January 5, 2012

Country Roads, Take Me Home

One never really appreciates their own culture until they spend some time away from it. Well, that's the case for me, at least. As sad as I was to leave Korea, it had been 18 months since I had been home and I was eager to be with my family and friends. I was even missing The South.

The South-particularly The "Deep" South- is a very unique region of the United States. Our culture consists of a slow-paced, laid back lifestyle in which inhabitants generally possess warm and hospitable characteristics. Good manners, "Yes ma'ams", and smiles upon eye contact are considered the norm, mandatory even. We're often teased about the way we talk, our words being slow and drawn out. Yet, I've never meet a single person who dislikes our accent. Oh, and the food. I've traveled extensively and I can vouch that Southern cuisine is among the best in the world. Simply put, it's a great place,.

I'm from a small town. Bay St. Louis sits on the Mississippi Gulf Coast and it used to be dotted with colorful art galleries, restaurants, book shops, and beach bars but was demolished by Hurricane Katrina in 2005. I was happy to see during my trip home that it is coming back. It's still eerily quiet at times but people are trying to bring back the great little town that it used to be. I went to Second Saturday, an event held downtown in which shops have open houses and bands play and venues stay open later than usual. I was impressed with the turn out. It was also assuring to hear about the plans of an upcoming marina and beach reconstruction, as the view of the Bay can be breathtaking. Mom and I woke up early the morning before I left to watch the sunrise. I kinda forget what it was like to be in the presence of something so majestic.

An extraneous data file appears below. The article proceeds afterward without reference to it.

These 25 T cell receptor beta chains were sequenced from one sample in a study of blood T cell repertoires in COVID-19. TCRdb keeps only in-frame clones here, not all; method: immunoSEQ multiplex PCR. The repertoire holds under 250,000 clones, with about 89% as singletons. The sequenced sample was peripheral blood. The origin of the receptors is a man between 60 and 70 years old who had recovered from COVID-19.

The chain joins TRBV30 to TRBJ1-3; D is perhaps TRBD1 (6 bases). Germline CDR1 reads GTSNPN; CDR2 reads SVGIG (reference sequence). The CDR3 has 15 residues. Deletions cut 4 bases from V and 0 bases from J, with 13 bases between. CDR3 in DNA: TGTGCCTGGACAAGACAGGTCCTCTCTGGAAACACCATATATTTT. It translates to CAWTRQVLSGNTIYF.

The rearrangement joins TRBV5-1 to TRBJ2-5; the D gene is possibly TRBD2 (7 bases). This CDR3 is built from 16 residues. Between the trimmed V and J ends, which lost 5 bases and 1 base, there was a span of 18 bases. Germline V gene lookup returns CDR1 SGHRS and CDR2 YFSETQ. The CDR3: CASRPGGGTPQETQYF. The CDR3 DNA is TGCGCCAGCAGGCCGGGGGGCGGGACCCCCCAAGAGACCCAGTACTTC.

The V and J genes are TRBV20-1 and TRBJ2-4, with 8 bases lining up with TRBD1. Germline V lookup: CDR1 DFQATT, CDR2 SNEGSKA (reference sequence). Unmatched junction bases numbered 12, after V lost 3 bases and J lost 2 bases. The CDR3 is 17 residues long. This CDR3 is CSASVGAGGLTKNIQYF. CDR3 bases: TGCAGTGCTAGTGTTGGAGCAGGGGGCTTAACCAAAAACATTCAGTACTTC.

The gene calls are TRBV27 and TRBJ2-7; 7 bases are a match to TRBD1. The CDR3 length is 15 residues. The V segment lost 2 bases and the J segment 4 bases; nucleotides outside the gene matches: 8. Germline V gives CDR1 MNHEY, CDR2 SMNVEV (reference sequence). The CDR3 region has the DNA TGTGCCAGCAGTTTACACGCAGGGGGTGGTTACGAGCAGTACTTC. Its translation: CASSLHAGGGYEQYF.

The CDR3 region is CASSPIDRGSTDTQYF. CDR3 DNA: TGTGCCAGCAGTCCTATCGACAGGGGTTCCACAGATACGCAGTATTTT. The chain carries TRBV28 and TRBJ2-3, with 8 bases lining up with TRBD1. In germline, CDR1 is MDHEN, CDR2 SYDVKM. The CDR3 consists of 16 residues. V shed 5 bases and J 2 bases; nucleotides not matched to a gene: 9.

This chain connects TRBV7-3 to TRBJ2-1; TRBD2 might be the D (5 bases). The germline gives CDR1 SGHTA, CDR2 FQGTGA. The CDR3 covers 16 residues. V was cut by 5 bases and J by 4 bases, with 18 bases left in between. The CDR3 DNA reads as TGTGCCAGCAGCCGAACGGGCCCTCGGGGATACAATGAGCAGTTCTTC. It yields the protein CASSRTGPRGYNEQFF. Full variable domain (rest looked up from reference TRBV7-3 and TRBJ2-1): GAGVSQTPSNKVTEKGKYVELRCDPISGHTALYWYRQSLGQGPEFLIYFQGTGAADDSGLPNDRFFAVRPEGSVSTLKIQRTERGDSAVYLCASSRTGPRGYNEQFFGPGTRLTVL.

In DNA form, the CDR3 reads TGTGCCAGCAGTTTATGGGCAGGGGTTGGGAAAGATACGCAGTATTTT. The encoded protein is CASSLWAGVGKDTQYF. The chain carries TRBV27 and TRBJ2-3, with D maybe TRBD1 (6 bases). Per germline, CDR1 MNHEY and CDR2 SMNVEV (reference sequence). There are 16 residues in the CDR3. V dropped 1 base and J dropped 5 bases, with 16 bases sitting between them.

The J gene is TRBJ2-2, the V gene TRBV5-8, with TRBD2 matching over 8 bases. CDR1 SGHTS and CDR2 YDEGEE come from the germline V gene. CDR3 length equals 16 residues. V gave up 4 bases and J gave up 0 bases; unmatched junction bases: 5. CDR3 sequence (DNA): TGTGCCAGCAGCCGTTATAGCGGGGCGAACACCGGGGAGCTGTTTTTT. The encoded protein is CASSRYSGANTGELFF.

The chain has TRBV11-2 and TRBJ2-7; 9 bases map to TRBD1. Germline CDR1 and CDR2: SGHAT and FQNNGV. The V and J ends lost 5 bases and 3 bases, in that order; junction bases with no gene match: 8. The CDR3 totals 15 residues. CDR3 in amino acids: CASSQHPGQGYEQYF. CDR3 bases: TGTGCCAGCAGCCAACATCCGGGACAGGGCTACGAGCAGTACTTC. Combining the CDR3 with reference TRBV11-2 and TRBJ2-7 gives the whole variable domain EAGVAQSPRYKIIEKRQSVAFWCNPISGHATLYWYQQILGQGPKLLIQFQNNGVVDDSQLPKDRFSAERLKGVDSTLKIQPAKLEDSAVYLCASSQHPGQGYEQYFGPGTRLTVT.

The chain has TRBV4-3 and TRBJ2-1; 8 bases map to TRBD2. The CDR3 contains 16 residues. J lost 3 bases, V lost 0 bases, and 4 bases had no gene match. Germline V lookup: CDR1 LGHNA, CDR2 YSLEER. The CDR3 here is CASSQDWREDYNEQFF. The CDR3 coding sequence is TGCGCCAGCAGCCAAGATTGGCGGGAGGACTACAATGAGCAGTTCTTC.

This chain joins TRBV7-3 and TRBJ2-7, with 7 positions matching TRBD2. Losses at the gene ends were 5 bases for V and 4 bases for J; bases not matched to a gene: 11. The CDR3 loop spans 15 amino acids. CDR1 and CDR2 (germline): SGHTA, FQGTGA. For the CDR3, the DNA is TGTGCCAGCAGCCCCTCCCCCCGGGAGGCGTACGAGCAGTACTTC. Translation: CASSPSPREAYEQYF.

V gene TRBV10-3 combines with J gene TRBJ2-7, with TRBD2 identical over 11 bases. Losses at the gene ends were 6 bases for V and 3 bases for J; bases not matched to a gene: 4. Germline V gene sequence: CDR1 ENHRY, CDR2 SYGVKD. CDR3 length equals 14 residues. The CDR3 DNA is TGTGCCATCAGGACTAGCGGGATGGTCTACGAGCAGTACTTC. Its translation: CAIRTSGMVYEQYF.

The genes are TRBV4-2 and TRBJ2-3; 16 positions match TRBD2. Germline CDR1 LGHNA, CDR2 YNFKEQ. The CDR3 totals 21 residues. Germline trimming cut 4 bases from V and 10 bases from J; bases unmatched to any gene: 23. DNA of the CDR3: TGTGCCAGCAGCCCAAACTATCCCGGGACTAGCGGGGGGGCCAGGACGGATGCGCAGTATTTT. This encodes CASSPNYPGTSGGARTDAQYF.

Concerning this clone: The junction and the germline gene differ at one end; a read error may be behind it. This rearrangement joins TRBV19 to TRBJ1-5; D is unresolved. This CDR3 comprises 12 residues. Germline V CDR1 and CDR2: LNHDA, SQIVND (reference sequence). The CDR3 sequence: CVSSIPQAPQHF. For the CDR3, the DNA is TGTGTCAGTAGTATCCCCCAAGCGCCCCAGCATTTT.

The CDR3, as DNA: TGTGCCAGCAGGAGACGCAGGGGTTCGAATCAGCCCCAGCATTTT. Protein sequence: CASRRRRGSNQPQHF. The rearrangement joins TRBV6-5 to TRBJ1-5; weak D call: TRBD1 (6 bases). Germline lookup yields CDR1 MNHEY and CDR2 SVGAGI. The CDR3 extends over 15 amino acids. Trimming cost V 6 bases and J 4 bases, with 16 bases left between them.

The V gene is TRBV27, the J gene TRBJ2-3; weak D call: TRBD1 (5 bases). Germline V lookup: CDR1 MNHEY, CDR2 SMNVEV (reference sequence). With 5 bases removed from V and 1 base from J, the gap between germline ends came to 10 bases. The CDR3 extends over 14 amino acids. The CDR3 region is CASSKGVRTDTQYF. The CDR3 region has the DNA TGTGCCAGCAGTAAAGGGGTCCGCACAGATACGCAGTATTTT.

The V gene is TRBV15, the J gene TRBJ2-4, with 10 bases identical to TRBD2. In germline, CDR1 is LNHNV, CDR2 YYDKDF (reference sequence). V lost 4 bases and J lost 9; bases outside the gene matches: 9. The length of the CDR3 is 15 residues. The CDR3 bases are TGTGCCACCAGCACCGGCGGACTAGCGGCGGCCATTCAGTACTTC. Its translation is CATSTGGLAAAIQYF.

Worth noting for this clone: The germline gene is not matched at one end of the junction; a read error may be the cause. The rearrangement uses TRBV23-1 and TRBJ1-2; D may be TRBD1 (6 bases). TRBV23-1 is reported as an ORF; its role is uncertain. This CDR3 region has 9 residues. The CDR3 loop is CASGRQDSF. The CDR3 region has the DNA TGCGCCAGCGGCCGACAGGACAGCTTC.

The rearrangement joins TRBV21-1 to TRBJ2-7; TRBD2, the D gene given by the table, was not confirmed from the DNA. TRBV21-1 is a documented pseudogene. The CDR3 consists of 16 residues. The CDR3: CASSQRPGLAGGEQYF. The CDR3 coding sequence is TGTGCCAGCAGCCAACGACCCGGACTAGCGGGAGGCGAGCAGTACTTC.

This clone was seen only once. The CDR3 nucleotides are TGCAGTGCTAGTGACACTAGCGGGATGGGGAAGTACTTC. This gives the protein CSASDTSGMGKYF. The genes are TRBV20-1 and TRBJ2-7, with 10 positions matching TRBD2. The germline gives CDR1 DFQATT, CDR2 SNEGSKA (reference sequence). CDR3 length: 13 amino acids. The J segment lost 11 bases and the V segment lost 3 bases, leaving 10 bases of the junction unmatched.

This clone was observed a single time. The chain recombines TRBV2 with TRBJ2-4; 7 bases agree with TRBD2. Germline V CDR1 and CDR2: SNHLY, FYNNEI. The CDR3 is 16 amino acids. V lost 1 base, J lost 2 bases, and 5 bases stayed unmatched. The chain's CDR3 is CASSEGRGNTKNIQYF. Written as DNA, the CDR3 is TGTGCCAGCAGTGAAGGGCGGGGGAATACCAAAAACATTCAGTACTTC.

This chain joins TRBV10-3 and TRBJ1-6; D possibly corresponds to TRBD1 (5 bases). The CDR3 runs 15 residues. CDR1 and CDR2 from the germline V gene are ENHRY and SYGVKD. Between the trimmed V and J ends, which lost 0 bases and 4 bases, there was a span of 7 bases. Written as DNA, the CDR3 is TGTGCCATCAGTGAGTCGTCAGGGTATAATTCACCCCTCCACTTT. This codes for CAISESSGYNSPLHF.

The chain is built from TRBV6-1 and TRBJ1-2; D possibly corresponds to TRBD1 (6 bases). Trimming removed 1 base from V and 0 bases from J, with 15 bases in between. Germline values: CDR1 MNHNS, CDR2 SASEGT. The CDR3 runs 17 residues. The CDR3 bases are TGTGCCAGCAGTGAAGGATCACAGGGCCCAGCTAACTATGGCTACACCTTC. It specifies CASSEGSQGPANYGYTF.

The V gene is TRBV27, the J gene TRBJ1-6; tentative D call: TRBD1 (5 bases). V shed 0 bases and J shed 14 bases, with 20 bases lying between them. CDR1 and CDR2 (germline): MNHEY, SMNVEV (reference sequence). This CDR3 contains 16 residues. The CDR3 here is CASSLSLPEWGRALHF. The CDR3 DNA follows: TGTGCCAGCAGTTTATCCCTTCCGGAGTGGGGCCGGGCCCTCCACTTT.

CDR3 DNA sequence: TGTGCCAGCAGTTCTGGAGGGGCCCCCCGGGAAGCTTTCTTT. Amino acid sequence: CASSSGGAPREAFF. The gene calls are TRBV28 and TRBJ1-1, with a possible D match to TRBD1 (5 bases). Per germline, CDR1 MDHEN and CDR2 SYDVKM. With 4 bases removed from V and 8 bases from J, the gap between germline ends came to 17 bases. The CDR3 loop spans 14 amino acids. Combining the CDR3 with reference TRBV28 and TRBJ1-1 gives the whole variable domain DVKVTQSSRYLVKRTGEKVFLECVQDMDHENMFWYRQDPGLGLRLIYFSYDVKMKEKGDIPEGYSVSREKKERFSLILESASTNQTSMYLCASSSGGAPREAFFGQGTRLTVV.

The sun rises over the Bay on a January morning.

Another thing about the South is that we have a deep history. Though not always pretty, much of our history can be romantic and mysterious. Growing up, I took an interest in the culture of distant, exotic places. It took me moving to one of those faraway lands to make me curious about my own home. So, when I returned in December, I made sure to visit places where I could get an in-depth look into my own roots.